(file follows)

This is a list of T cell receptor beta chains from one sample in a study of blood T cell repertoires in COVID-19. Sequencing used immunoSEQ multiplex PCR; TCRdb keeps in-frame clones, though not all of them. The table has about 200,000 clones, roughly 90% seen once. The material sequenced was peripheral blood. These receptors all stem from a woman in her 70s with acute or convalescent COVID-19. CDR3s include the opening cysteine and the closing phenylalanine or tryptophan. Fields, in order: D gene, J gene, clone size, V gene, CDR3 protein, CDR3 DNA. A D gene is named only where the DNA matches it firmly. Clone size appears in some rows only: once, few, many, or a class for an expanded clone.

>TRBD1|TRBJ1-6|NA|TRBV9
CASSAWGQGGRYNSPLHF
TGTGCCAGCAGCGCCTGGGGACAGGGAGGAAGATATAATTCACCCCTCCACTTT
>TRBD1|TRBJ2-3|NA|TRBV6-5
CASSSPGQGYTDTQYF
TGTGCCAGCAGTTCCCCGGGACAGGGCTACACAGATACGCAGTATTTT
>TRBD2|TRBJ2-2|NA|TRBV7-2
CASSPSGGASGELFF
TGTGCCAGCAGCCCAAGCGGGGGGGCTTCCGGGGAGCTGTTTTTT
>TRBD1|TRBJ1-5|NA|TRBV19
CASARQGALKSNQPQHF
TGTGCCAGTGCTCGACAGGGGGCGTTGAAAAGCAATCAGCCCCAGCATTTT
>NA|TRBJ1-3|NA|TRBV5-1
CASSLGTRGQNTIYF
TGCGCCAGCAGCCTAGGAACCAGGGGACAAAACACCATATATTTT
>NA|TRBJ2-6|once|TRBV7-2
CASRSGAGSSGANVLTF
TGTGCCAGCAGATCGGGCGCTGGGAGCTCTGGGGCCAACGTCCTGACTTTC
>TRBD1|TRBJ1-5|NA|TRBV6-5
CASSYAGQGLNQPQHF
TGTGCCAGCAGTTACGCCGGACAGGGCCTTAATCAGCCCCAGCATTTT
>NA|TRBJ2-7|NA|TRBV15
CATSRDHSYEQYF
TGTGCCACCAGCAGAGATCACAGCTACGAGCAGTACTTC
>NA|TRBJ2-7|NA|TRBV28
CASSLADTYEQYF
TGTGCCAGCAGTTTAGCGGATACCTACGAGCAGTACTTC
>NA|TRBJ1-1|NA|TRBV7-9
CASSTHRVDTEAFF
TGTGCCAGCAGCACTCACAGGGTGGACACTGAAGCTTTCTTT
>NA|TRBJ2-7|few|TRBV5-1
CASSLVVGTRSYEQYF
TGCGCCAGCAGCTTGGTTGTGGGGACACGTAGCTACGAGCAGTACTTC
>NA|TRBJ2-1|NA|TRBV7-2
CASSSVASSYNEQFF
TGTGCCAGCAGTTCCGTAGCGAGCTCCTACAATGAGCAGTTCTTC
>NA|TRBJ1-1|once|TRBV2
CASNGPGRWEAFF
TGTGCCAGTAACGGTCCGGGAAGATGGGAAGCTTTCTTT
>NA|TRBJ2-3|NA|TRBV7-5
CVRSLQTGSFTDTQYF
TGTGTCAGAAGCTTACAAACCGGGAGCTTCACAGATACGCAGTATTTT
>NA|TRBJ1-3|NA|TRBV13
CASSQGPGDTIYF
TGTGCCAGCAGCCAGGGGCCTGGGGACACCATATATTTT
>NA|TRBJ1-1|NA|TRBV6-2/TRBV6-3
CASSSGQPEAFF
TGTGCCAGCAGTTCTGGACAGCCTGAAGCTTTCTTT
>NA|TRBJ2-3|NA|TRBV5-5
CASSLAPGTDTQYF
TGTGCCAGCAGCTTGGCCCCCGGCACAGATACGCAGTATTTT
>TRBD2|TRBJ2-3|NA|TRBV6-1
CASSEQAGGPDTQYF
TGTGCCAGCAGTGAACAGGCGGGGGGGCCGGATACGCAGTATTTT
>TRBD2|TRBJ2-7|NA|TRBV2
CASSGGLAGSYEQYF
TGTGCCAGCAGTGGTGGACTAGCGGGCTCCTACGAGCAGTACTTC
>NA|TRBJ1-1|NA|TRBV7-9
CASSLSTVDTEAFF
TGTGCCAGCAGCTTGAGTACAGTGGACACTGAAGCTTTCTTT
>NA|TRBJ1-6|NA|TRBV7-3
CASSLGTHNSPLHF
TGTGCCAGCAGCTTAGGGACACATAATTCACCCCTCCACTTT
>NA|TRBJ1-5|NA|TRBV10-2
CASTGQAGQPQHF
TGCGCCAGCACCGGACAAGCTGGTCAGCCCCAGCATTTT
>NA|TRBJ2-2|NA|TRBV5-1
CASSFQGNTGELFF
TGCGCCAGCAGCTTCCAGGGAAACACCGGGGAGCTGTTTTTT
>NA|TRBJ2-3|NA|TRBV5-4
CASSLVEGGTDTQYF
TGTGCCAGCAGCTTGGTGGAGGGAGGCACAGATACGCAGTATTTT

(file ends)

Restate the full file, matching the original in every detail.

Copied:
This is a list of T cell receptor beta chains from one sample in a study of blood T cell repertoires in COVID-19. Sequencing used immunoSEQ multiplex PCR; TCRdb keeps in-frame clones, though not all of them. The table has about 200,000 clones, roughly 90% seen once. The material sequenced was peripheral blood. These receptors all stem from a woman in her 70s with acute or convalescent COVID-19. CDR3s include the opening cysteine and the closing phenylalanine or tryptophan. Fields, in order: D gene, J gene, clone size, V gene, CDR3 protein, CDR3 DNA. A D gene is named only where the DNA matches it firmly. Clone size appears in some rows only: once, few, many, or a class for an expanded clone.

>TRBD1|TRBJ1-6|NA|TRBV9
CASSAWGQGGRYNSPLHF
TGTGCCAGCAGCGCCTGGGGACAGGGAGGAAGATATAATTCACCCCTCCACTTT
>TRBD1|TRBJ2-3|NA|TRBV6-5
CASSSPGQGYTDTQYF
TGTGCCAGCAGTTCCCCGGGACAGGGCTACACAGATACGCAGTATTTT
>TRBD2|TRBJ2-2|NA|TRBV7-2
CASSPSGGASGELFF
TGTGCCAGCAGCCCAAGCGGGGGGGCTTCCGGGGAGCTGTTTTTT
>TRBD1|TRBJ1-5|NA|TRBV19
CASARQGALKSNQPQHF
TGTGCCAGTGCTCGACAGGGGGCGTTGAAAAGCAATCAGCCCCAGCATTTT
>NA|TRBJ1-3|NA|TRBV5-1
CASSLGTRGQNTIYF
TGCGCCAGCAGCCTAGGAACCAGGGGACAAAACACCATATATTTT
>NA|TRBJ2-6|once|TRBV7-2
CASRSGAGSSGANVLTF
TGTGCCAGCAGATCGGGCGCTGGGAGCTCTGGGGCCAACGTCCTGACTTTC
>TRBD1|TRBJ1-5|NA|TRBV6-5
CASSYAGQGLNQPQHF
TGTGCCAGCAGTTACGCCGGACAGGGCCTTAATCAGCCCCAGCATTTT
>NA|TRBJ2-7|NA|TRBV15
CATSRDHSYEQYF
TGTGCCACCAGCAGAGATCACAGCTACGAGCAGTACTTC
>NA|TRBJ2-7|NA|TRBV28
CASSLADTYEQYF
TGTGCCAGCAGTTTAGCGGATACCTACGAGCAGTACTTC
>NA|TRBJ1-1|NA|TRBV7-9
CASSTHRVDTEAFF
TGTGCCAGCAGCACTCACAGGGTGGACACTGAAGCTTTCTTT
>NA|TRBJ2-7|few|TRBV5-1
CASSLVVGTRSYEQYF
TGCGCCAGCAGCTTGGTTGTGGGGACACGTAGCTACGAGCAGTACTTC
>NA|TRBJ2-1|NA|TRBV7-2
CASSSVASSYNEQFF
TGTGCCAGCAGTTCCGTAGCGAGCTCCTACAATGAGCAGTTCTTC
>NA|TRBJ1-1|once|TRBV2
CASNGPGRWEAFF
TGTGCCAGTAACGGTCCGGGAAGATGGGAAGCTTTCTTT
>NA|TRBJ2-3|NA|TRBV7-5
CVRSLQTGSFTDTQYF
TGTGTCAGAAGCTTACAAACCGGGAGCTTCACAGATACGCAGTATTTT
>NA|TRBJ1-3|NA|TRBV13
CASSQGPGDTIYF
TGTGCCAGCAGCCAGGGGCCTGGGGACACCATATATTTT
>NA|TRBJ1-1|NA|TRBV6-2/TRBV6-3
CASSSGQPEAFF
TGTGCCAGCAGTTCTGGACAGCCTGAAGCTTTCTTT
>NA|TRBJ2-3|NA|TRBV5-5
CASSLAPGTDTQYF
TGTGCCAGCAGCTTGGCCCCCGGCACAGATACGCAGTATTTT
>TRBD2|TRBJ2-3|NA|TRBV6-1
CASSEQAGGPDTQYF
TGTGCCAGCAGTGAACAGGCGGGGGGGCCGGATACGCAGTATTTT
>TRBD2|TRBJ2-7|NA|TRBV2
CASSGGLAGSYEQYF
TGTGCCAGCAGTGGTGGACTAGCGGGCTCCTACGAGCAGTACTTC
>NA|TRBJ1-1|NA|TRBV7-9
CASSLSTVDTEAFF
TGTGCCAGCAGCTTGAGTACAGTGGACACTGAAGCTTTCTTT
>NA|TRBJ1-6|NA|TRBV7-3
CASSLGTHNSPLHF
TGTGCCAGCAGCTTAGGGACACATAATTCACCCCTCCACTTT
>NA|TRBJ1-5|NA|TRBV10-2
CASTGQAGQPQHF
TGCGCCAGCACCGGACAAGCTGGTCAGCCCCAGCATTTT
>NA|TRBJ2-2|NA|TRBV5-1
CASSFQGNTGELFF
TGCGCCAGCAGCTTCCAGGGAAACACCGGGGAGCTGTTTTTT
>NA|TRBJ2-3|NA|TRBV5-4
CASSLVEGGTDTQYF
TGTGCCAGCAGCTTGGTGGAGGGAGGCACAGATACGCAGTATTTT